The Health Insurance Portability and Accountability Act (HIPAA) defines the three rules that all healthcare professionals and organizations must abide by. This law provides the framework for protecting and preserving patient health information. So, what are the three rules of HIPAA? How do you implement them?
What are the three rules of HIPAA?
Complying with the HIPAA law is a must for all healthcare professionals and organizations. Failure to do so could leave you facing substantial fines. But aside from getting fined, covered entities to the HIPAA rules and regulations must be compliant with the procedures and policies recommended by the HIPAA to safeguard confidential patient health information.
Before the HIPAA law, there were no clear guidelines on protecting and safeguarding protected health information. This law was devised to aid health and human services, as well as improve the patient experience.
As part of the HIPAA law, all healthcare organizations must abide by the three rules that outline additional policies and procedures unique to the specific circumstances that these organizations deal with regularly.
HIPAA Privacy Rule
The HIPAA Privacy Rule provides guidelines on the circumstances that allow the disclosure or use of patient health information. The law acknowledges that every patient is entitled to privacy. Therefore, the healthcare providers and organizations do not own outright the opportunity to disclose this information except for those that are specified under the Privacy Rule. It recognizes that certain circumstances compel the disclosure of the patient's health information, which includes personal information and payment history.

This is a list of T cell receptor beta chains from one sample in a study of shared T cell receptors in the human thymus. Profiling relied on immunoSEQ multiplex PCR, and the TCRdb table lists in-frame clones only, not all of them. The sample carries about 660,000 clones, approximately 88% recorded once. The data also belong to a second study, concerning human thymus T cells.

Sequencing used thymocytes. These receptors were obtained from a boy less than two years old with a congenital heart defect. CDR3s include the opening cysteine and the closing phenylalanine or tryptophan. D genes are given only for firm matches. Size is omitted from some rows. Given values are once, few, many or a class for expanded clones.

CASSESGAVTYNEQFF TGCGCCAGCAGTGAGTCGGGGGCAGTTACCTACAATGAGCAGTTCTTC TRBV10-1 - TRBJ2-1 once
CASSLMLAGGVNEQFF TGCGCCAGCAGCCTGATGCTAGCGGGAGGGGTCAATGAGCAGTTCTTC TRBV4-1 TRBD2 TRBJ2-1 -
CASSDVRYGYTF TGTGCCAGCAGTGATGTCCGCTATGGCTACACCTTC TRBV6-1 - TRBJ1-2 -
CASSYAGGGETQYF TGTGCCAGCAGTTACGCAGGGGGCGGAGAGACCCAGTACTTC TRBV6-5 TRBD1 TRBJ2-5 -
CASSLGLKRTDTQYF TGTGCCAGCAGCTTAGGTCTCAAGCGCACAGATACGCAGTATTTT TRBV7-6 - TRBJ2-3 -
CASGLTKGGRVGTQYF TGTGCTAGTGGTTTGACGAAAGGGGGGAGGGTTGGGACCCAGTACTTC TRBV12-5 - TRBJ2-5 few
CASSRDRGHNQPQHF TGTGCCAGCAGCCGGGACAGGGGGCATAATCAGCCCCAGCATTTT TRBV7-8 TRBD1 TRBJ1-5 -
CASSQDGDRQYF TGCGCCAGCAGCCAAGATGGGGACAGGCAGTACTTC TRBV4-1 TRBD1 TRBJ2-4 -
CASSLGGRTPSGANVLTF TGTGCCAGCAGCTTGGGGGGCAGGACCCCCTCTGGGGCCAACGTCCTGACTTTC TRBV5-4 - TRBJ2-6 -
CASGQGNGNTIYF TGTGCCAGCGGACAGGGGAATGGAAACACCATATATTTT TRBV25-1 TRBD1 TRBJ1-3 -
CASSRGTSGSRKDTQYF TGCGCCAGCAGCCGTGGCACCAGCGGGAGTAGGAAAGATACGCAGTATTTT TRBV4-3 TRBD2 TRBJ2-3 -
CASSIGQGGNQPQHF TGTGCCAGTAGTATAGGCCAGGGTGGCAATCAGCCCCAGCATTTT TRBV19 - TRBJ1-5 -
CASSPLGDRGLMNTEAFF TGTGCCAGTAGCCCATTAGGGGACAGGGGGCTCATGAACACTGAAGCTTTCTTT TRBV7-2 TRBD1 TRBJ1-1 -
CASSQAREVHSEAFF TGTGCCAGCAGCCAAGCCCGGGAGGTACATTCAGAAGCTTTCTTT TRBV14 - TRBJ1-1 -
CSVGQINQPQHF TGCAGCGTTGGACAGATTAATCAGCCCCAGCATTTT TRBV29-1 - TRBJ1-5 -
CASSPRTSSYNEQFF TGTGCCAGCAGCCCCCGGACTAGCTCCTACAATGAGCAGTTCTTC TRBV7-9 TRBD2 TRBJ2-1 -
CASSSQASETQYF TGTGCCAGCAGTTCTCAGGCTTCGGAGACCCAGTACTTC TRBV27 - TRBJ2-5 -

The Privacy Rule was enacted in 2003 and was updated in 2013. It previously covered only specified healthcare entities but was expanded to include health clearinghouses, health plans, and healthcare providers.
This rule not only outlines the specific circumstances that legally allow the disclosure of patient health information, but also sets the corresponding limits. The disclosure of patient information (as long as covered by this rule) does not require prior authorization.
Here are the guidelines and recommendations of the HIPAA Privacy Rule:
It specifies the organizations that must abide by the Privacy Rule.
It defines what is considered protected health information.
It outlines how organizations can use or share protected health information (PHI).
It specifies the circumstances wherein the permitted and unauthorized use of the PHI is allowed.
It clearly defines the patients' rights to access their medical records.
Patients, or their next of kin, are also given the right to access and get a copy of their medical records, as per the HIPAA Privacy Rule. The covered entities must respond to the request within 30 days of filing. This Privacy Rule does not offer any restrictions to health information that does not reveal a person's identity.
HIPAA Security Rule
The HIPAA Security Rule recommends the minimum standards that healthcare organizations and related entities must follow to safeguard electronic health information. This rule was issued in February 2003 and took effect in April 2003. It pertains to all types of health information, whether in paper or electronic format. However, there is a specific focus on electronic health information with this particular rule.